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Michael Edward Hoffman, Stifel, Nicolaus & Company, Incorporated, Research Division - MD & Group Head of Diversified Industrials Research [25]

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So if I follow that thread, that's putting that much more pressure on independent UMO collection? Which is advantageous for you because if you're buying them they're weaker, and if you're taking it away from them organically, it's making that a more favorable scenario?

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Benjamin P. Cowart, Vertex Energy, Inc. - Founder, Chairman, CEO & President [26]

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Yes, I don't like to say it that way, but it just -- there's just a lot of used oil out there, which makes a better buying opportunity for our refinery demand. I think we need all these guys as far as collecting the oil. And so we're working hard to create more capacity. That's why we're looking at our TCEP plant in Houston, where we can hopefully bring that back on towards the end of the year and take some pressure off the market. But basically, it is on our favor.

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Michael Edward Hoffman, Stifel, Nicolaus & Company, Incorporated, Research Division - MD & Group Head of Diversified Industrials Research [27]

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All right. Last thread on this, and I'll hand it off. You said your spread narrowed on the front-end because of some of these issues around UMO being disrupted by a tight H #6 market and the relationship, that's reversing. So by definition, we should see the spread move in your favor in the second half, plus high utilization rates. And that all combines to produce better EBITDA in the second half?

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Benjamin P. Cowart, Vertex Energy, Inc. - Founder, Chairman, CEO & President [28]

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Yes. I agree.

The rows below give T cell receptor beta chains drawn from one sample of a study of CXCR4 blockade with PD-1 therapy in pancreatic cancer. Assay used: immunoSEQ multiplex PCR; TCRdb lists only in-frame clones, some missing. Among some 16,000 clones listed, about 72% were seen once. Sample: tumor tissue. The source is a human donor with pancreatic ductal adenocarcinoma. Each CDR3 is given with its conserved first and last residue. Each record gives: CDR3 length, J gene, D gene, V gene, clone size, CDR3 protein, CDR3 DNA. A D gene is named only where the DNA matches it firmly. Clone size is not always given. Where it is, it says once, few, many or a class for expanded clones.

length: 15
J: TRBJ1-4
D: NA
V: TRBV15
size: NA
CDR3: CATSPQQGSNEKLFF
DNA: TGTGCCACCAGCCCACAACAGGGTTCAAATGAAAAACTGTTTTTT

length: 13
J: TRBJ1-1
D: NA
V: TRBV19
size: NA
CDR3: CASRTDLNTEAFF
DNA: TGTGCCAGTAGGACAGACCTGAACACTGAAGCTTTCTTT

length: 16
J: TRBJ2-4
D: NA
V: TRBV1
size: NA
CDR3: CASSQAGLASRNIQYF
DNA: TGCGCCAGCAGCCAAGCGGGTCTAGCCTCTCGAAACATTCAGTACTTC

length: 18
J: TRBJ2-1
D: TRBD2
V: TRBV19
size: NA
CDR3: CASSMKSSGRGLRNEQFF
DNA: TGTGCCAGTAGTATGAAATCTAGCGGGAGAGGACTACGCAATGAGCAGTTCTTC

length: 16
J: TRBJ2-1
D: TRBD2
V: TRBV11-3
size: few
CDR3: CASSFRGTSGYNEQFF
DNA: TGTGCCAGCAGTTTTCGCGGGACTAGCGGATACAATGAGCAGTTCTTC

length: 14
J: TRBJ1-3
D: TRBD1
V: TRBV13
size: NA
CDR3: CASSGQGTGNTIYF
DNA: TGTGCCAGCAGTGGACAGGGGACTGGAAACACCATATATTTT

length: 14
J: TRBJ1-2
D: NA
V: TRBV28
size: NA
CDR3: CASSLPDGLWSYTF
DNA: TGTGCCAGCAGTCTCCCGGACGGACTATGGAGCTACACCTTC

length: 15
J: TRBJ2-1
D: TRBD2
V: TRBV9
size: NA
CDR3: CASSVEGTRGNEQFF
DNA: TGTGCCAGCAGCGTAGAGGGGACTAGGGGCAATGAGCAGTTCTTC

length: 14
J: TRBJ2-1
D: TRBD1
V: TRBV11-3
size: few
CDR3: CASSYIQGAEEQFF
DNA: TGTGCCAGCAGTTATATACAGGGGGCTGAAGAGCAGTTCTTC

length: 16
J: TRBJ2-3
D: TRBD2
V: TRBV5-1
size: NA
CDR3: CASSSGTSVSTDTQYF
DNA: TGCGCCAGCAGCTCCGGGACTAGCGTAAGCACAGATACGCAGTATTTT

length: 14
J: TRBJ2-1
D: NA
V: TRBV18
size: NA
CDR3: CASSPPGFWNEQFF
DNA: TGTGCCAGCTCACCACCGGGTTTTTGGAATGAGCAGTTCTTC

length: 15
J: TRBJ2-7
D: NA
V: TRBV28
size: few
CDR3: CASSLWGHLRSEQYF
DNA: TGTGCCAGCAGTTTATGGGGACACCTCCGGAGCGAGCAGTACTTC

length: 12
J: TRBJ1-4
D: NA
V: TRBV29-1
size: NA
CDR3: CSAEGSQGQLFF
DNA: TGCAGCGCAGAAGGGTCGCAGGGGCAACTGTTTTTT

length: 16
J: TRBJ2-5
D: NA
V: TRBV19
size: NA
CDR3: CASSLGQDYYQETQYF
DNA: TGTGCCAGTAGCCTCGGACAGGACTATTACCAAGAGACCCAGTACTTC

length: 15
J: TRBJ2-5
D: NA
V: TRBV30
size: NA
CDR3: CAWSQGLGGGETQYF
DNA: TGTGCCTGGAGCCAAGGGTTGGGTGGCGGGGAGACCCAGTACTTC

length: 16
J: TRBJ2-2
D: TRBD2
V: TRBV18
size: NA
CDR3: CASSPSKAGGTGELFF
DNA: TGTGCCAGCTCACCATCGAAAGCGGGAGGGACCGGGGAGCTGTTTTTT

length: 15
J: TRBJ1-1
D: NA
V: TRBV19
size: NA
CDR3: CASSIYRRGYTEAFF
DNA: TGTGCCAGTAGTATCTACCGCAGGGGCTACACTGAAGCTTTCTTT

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Operator [29]

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We'll take our next question from Tom Bishop with BI Research.

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Tom Bishop, BI Research [30]

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Let me just get a quick fix on what's the latest as far as the capacities of the 2 facilities are, Marrero and the Heartland?

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Benjamin P. Cowart, Vertex Energy, Inc. - Founder, Chairman, CEO & President [31]

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Yes. Nameplate, we're using $65 million -- $65 million at Marrero and $20 million at the Heartland facility.

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Christopher Carlson, Vertex Energy, Inc. - CFO & Secretary [32]

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Annually.

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Benjamin P. Cowart, Vertex Energy, Inc. - Founder, Chairman, CEO & President [33]

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Annually. These are million gallons on an annual basis. So $85 million in refined capacity.

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Tom Bishop, BI Research [34]

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And I missed the -- what's the pay-for-oil or whatever that figure is now.

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Benjamin P. Cowart, Vertex Energy, Inc. - Founder, Chairman, CEO & President [35]